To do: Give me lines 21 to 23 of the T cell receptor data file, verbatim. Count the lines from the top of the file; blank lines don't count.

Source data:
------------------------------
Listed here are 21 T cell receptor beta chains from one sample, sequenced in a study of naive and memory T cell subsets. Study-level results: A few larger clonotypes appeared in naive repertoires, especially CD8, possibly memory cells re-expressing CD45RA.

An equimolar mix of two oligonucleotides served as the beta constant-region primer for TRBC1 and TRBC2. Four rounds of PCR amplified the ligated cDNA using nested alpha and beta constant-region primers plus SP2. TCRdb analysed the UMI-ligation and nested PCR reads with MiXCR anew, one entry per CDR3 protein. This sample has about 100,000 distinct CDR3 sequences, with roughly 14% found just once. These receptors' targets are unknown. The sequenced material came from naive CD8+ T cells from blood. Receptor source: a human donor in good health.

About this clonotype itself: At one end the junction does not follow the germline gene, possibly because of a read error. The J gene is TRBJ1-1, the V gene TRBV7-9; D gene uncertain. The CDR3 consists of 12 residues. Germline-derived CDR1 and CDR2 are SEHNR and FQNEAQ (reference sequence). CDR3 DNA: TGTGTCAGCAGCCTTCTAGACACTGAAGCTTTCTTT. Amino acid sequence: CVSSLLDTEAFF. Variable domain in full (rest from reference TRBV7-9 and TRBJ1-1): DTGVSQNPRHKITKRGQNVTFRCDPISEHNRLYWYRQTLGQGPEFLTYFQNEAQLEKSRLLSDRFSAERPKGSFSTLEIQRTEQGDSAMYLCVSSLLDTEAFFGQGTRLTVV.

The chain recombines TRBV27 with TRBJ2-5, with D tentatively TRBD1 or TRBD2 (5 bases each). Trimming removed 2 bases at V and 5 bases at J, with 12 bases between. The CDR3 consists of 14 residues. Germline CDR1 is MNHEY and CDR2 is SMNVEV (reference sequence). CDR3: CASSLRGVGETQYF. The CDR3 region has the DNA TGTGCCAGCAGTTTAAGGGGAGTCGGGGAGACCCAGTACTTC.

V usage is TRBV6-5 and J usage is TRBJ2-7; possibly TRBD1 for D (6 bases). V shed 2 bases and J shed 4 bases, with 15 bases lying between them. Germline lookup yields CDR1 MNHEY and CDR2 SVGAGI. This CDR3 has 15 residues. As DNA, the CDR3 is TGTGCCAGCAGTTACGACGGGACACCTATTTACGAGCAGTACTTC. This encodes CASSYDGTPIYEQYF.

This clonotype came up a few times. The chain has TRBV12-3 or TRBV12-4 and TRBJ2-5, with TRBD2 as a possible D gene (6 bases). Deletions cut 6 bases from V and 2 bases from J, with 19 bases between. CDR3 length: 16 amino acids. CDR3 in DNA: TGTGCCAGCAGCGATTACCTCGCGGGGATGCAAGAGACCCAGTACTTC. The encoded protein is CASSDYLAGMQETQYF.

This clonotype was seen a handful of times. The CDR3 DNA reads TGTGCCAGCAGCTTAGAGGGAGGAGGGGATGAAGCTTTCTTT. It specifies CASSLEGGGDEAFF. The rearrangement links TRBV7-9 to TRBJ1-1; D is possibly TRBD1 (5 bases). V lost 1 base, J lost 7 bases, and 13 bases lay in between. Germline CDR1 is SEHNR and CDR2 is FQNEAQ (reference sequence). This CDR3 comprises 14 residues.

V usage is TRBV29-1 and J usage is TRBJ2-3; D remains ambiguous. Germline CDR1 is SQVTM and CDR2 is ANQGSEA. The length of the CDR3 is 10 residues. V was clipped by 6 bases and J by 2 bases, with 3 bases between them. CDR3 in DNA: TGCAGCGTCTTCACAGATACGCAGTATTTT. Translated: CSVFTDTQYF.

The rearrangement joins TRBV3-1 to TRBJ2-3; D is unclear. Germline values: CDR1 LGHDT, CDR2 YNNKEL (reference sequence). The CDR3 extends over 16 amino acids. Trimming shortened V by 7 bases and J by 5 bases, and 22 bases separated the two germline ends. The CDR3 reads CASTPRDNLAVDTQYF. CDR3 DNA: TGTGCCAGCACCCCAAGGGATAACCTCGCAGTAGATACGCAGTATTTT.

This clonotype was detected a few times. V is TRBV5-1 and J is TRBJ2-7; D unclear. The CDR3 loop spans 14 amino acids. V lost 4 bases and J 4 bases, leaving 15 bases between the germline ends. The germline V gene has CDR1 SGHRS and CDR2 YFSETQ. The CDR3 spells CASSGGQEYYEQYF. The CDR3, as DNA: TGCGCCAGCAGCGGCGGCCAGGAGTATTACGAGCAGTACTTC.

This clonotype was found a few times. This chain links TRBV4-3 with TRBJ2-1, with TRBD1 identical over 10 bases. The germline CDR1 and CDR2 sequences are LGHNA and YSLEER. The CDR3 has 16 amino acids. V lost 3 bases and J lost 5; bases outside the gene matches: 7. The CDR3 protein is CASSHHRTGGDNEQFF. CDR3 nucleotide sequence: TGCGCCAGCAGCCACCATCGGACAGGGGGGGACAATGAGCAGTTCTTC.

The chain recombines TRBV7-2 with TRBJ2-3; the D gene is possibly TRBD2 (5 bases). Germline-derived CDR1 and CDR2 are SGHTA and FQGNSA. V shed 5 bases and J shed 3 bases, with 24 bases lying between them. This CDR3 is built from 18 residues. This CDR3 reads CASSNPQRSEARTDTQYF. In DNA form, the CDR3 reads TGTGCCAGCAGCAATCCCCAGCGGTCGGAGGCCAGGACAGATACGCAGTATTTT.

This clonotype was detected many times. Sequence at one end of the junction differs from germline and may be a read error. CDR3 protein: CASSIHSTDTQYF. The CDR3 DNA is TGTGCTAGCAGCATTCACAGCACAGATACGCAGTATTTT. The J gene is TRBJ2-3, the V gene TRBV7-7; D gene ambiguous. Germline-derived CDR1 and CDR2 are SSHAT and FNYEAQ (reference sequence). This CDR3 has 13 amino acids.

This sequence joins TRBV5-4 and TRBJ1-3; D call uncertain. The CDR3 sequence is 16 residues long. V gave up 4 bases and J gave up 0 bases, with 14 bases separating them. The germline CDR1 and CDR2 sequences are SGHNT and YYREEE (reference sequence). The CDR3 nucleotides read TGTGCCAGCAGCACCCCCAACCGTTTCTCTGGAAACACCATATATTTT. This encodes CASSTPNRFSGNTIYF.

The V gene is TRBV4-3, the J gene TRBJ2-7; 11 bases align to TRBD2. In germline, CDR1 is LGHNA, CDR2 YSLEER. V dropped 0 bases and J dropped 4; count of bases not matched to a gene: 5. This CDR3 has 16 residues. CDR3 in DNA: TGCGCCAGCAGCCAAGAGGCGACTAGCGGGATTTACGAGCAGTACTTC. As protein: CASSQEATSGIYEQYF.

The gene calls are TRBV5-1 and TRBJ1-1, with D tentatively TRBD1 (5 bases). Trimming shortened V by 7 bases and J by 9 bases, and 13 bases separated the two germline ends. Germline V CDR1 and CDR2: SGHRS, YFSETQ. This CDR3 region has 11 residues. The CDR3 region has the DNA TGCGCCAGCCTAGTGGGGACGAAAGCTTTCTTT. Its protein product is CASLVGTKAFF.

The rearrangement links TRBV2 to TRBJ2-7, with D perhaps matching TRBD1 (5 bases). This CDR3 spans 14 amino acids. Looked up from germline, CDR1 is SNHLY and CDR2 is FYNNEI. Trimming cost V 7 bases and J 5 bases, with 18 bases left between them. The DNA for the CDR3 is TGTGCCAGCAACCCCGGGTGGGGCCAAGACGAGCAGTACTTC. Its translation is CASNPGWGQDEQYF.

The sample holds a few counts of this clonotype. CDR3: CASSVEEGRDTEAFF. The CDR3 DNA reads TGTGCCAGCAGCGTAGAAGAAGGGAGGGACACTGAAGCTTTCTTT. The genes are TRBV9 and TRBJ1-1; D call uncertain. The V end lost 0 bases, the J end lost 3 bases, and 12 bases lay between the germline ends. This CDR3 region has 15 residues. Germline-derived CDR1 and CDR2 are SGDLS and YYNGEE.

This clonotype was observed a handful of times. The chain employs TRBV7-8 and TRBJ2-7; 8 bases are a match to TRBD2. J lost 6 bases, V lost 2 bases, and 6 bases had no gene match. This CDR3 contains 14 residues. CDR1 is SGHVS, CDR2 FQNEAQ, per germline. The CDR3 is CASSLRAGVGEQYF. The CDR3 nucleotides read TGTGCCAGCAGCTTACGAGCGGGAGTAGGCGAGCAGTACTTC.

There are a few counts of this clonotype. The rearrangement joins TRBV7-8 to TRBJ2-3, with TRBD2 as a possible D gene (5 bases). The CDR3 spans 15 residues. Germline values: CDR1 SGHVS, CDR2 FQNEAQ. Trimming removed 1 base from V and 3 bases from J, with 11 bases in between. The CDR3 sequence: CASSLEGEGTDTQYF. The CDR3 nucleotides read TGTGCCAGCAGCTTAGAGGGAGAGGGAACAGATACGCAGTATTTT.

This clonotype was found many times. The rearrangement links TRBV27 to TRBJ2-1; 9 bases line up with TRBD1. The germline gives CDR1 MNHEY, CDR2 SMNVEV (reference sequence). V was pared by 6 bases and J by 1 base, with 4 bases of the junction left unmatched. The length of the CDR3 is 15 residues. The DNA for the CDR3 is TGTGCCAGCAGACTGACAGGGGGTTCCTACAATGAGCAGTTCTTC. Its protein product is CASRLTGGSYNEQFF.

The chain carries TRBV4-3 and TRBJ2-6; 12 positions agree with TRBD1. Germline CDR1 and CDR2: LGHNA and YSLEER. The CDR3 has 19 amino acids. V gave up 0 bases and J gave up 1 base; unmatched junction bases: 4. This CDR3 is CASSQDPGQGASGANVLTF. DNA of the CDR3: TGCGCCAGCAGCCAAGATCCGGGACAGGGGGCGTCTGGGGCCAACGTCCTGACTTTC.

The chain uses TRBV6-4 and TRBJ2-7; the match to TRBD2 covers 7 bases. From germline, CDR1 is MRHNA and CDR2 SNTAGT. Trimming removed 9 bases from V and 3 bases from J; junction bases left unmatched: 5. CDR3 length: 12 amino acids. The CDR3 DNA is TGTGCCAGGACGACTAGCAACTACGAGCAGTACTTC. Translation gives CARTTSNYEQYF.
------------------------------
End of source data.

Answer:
This clonotype was found many times. The rearrangement links TRBV27 to TRBJ2-1; 9 bases line up with TRBD1. The germline gives CDR1 MNHEY, CDR2 SMNVEV (reference sequence). V was pared by 6 bases and J by 1 base, with 4 bases of the junction left unmatched. The length of the CDR3 is 15 residues. The DNA for the CDR3 is TGTGCCAGCAGACTGACAGGGGGTTCCTACAATGAGCAGTTCTTC. Its protein product is CASRLTGGSYNEQFF.

The chain carries TRBV4-3 and TRBJ2-6; 12 positions agree with TRBD1. Germline CDR1 and CDR2: LGHNA and YSLEER. The CDR3 has 19 amino acids. V gave up 0 bases and J gave up 1 base; unmatched junction bases: 4. This CDR3 is CASSQDPGQGASGANVLTF. DNA of the CDR3: TGCGCCAGCAGCCAAGATCCGGGACAGGGGGCGTCTGGGGCCAACGTCCTGACTTTC.

The chain uses TRBV6-4 and TRBJ2-7; the match to TRBD2 covers 7 bases. From germline, CDR1 is MRHNA and CDR2 SNTAGT. Trimming removed 9 bases from V and 3 bases from J; junction bases left unmatched: 5. CDR3 length: 12 amino acids. The CDR3 DNA is TGTGCCAGGACGACTAGCAACTACGAGCAGTACTTC. Translation gives CARTTSNYEQYF.